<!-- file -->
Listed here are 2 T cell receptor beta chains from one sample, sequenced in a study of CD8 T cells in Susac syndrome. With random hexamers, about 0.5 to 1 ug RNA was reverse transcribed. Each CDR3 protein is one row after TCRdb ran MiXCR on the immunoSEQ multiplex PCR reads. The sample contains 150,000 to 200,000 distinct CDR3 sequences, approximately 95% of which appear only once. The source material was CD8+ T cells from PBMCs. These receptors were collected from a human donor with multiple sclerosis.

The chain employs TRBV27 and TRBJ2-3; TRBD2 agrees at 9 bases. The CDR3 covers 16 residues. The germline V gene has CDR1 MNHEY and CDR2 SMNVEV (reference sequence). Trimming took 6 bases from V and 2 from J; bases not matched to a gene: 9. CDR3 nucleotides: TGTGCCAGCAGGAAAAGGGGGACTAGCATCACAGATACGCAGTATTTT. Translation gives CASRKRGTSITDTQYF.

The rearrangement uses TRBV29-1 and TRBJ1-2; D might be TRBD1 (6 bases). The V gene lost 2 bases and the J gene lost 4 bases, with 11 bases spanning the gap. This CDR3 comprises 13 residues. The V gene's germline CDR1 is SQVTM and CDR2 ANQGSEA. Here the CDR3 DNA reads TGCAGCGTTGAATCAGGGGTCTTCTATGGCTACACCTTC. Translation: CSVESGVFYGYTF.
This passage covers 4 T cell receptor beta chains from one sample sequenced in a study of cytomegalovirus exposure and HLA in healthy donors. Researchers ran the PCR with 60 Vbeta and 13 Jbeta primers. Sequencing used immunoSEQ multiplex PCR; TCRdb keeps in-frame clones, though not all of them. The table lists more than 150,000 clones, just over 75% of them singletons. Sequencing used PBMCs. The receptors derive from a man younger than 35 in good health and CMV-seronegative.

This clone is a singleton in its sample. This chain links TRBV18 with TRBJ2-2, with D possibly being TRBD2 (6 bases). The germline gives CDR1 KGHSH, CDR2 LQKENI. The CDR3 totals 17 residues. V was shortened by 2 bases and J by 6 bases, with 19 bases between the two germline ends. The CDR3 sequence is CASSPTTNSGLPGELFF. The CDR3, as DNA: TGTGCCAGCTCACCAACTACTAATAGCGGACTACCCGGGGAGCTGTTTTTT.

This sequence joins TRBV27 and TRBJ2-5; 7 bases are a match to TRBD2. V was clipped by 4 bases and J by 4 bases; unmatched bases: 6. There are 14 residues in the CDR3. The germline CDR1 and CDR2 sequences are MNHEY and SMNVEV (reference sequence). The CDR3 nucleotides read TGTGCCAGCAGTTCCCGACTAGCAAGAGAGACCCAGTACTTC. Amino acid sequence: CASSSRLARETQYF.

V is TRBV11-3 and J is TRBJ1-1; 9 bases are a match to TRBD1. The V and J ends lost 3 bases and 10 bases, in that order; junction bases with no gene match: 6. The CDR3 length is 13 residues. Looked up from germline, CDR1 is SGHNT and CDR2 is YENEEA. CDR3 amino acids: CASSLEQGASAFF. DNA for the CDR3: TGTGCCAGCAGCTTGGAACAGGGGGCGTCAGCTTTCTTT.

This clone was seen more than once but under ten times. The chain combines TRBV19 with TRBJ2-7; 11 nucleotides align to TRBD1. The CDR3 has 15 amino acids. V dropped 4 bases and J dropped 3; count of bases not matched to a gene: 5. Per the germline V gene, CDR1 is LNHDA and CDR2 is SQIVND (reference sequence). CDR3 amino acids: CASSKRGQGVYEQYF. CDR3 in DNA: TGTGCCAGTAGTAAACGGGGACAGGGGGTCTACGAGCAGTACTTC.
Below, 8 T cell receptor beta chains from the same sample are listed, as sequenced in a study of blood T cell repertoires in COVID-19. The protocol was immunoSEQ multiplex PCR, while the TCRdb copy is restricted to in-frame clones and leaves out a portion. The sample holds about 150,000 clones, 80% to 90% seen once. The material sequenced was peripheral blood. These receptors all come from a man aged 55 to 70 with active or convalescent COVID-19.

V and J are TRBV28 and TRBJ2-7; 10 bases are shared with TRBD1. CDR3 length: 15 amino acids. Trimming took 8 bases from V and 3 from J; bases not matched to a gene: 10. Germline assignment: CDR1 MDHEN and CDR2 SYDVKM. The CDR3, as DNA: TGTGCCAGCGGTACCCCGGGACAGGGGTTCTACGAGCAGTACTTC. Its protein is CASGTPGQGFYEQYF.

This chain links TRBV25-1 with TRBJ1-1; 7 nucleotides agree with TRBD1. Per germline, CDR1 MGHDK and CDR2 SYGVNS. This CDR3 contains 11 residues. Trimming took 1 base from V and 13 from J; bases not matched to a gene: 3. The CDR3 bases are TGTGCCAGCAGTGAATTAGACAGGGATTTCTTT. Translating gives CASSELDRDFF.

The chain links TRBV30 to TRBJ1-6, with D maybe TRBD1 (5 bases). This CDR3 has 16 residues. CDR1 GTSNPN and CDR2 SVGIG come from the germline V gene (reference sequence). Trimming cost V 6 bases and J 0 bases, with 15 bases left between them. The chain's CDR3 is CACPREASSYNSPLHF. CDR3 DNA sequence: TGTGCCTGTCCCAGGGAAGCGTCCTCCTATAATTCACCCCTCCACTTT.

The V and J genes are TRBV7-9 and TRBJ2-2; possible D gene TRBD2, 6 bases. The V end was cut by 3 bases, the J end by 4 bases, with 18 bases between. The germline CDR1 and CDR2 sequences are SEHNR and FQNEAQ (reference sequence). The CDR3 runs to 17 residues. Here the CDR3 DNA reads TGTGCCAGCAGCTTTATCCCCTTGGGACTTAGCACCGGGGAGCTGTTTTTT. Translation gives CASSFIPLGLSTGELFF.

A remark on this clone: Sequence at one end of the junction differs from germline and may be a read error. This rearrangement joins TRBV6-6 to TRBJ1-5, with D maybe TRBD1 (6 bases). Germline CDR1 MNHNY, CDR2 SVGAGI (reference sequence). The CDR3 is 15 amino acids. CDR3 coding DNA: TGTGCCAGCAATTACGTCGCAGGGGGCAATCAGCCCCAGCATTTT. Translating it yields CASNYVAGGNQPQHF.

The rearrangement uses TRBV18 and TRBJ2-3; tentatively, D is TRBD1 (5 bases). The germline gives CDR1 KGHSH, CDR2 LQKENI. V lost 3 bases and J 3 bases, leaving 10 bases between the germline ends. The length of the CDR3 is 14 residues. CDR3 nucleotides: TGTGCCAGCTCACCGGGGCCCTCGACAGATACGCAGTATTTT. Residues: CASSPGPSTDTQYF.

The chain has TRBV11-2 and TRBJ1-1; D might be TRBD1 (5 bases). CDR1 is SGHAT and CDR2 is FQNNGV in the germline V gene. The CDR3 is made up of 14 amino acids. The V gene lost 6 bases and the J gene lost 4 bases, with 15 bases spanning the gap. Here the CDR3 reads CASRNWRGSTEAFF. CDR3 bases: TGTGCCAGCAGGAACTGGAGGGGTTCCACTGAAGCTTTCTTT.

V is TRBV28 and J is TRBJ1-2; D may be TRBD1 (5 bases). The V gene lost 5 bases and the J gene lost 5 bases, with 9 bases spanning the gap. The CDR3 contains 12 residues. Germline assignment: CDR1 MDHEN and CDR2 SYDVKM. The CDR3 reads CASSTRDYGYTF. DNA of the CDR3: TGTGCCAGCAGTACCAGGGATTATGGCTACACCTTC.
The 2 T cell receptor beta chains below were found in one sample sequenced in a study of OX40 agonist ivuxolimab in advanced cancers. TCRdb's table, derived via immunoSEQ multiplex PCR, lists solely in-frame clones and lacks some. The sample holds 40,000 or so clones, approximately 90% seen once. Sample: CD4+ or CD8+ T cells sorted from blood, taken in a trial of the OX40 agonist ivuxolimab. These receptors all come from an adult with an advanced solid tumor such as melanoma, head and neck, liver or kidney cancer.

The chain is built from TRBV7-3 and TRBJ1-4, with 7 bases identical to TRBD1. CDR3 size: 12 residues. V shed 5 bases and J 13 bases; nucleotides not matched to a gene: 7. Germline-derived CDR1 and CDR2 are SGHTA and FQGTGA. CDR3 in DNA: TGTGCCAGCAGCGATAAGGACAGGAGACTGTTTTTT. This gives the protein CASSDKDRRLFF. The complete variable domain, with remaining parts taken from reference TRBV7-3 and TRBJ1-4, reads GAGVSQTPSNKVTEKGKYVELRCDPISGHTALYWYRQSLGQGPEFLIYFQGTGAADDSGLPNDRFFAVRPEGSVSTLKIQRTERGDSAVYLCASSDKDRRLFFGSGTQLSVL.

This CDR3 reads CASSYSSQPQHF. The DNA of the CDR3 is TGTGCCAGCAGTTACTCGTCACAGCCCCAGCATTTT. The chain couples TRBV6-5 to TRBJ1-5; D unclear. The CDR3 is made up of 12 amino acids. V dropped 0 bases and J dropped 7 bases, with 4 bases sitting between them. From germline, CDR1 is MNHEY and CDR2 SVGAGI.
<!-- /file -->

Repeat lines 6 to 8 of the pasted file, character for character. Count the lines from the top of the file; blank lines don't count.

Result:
This sequence joins TRBV27 and TRBJ2-5; 7 bases are a match to TRBD2. V was clipped by 4 bases and J by 4 bases; unmatched bases: 6. There are 14 residues in the CDR3. The germline CDR1 and CDR2 sequences are MNHEY and SMNVEV (reference sequence). The CDR3 nucleotides read TGTGCCAGCAGTTCCCGACTAGCAAGAGAGACCCAGTACTTC. Amino acid sequence: CASSSRLARETQYF.

V is TRBV11-3 and J is TRBJ1-1; 9 bases are a match to TRBD1. The V and J ends lost 3 bases and 10 bases, in that order; junction bases with no gene match: 6. The CDR3 length is 13 residues. Looked up from germline, CDR1 is SGHNT and CDR2 is YENEEA. CDR3 amino acids: CASSLEQGASAFF. DNA for the CDR3: TGTGCCAGCAGCTTGGAACAGGGGGCGTCAGCTTTCTTT.

This clone was seen more than once but under ten times. The chain combines TRBV19 with TRBJ2-7; 11 nucleotides align to TRBD1. The CDR3 has 15 amino acids. V dropped 4 bases and J dropped 3; count of bases not matched to a gene: 5. Per the germline V gene, CDR1 is LNHDA and CDR2 is SQIVND (reference sequence). CDR3 amino acids: CASSKRGQGVYEQYF. CDR3 in DNA: TGTGCCAGTAGTAAACGGGGACAGGGGGTCTACGAGCAGTACTTC.